RV-12 compared to TTW design

The following graphs were generated by importing X-Plane flight data data files into Excel and displayed in graphic form:

Fore, middle, and aft wing lift vs AOA

Drag for each wing

True airspeed

Drag vs IAS

Passive recovery from LOC

Here is where passive recovery following loss of control (LOC) enters the picture. Much to our surprise, the TTW LSA design does not stall nor spin. Power on or power off, pitching the nose up to and past 90 degrees never results in a stall. Instead, airspeed decays into a tail slide and LOC. All manner of unusual attitudes can ensue. Fortunately, recovery from these unusual attitudes always occurs with the following control inputs:

  1. Close the throttle
  2. Elevators: full pitch up
  3. Neutral ailerons and roll spoilers
  4. Rudders: neutral

Recovery from LOC for the TTW LSA was tested, at gross weight, for centers of gravity ranging from +12.0 to -12.0 inches from datum. All unusual attitudes converted into a stable, deep stall with an AOA of 65 degrees, <20 KTAS and descent rate of 35.6 kts (3600 ft/min). Easing back pressure on elevators always returned the aircraft from the deep stall to normal flight.

Below is a four-minute video of the TTW LSA attempting to stall, entering a tail slide, LOC and return to normal flight:

Following LOC in clouds, contemporary aircraft tend to exit the clouds’ base pointing straight down with airspeeds in excess of whole airplane parachute deployment parameters. The TTW LSA can recover from LOC with zero visibility, a non-functioning pitot-static system, and a non-functioning electrical system. In a full, deep stall, the TTW LSA’s forward airspeed is <20 knots, and descent rate of 35.6 knots. These numbers are survivable, especially if the TTW LSA aircraft is equipped with four-point harnesses, airbags, energy absorbing subflooring, and a roll cage structure. Adding a whole airplane parachute system would add an extra layer of security.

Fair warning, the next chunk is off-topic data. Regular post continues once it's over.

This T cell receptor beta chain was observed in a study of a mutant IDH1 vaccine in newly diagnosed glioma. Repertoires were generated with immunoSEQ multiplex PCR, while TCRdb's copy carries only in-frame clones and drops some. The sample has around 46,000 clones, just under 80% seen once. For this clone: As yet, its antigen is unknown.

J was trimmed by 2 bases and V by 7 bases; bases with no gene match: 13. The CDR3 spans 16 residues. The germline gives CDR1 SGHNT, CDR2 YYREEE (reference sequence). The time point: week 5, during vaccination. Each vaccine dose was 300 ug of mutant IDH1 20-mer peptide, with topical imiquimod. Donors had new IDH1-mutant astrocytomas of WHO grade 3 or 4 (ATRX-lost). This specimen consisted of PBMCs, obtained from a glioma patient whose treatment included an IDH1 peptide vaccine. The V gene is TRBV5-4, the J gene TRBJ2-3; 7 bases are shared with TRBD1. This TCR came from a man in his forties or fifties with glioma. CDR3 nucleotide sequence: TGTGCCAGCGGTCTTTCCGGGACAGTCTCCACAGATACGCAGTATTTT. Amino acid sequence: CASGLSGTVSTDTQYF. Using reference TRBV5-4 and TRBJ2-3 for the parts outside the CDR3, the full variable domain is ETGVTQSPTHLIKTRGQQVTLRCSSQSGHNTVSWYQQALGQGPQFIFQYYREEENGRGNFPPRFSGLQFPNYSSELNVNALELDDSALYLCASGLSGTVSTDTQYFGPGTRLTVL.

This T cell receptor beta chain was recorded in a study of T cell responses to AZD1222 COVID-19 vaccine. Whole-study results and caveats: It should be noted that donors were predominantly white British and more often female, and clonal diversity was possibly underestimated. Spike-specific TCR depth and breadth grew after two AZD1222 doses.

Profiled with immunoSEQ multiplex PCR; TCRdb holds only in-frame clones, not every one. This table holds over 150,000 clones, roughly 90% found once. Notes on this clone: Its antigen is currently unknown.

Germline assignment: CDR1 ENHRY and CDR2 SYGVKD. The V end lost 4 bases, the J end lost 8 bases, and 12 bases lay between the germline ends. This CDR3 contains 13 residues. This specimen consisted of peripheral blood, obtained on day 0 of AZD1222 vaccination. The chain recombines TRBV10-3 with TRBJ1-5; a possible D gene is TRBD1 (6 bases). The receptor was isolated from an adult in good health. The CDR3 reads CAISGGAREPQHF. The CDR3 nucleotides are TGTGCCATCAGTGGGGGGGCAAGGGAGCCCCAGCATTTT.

Again, using X-Plane’s Flight Data Recorder, deep stall data were exported into Excel. The following graphs describe the TTW LSA’s deep stall.

Deep stall

AOA graph

People fear stalls because they can lead to unrecoverable spins. Deep stalls are even more frightening. While working on the TTW LSA configuration, we researched deep stalls. The consensus is deep stalls are to be avoided. We could not find an instance where a deep stall was considered a safety maneuver.

Using the data seen in this article, we were granted US patent No 10,562,626: Tandem Wing Aircraft with Variable Lift and Enhanced Safety. The patent can be seen here.

We have presented data indicating the problem of LOC may have an aerodynamic solution, at least in a computer flight simulator regarded by many to accurately predict actual flight characteristics. The TTW LSA’s recovery from LOC can occur in zero visibility, does not require a functioning pitot-static system, and does not require a functioning electrical system. Although we do not have the means to test this configuration in the physical world, we are submitting this article in the hope the aviation community will put this idea to the test. Then, maybe, this killer can be tamed and brought to heel.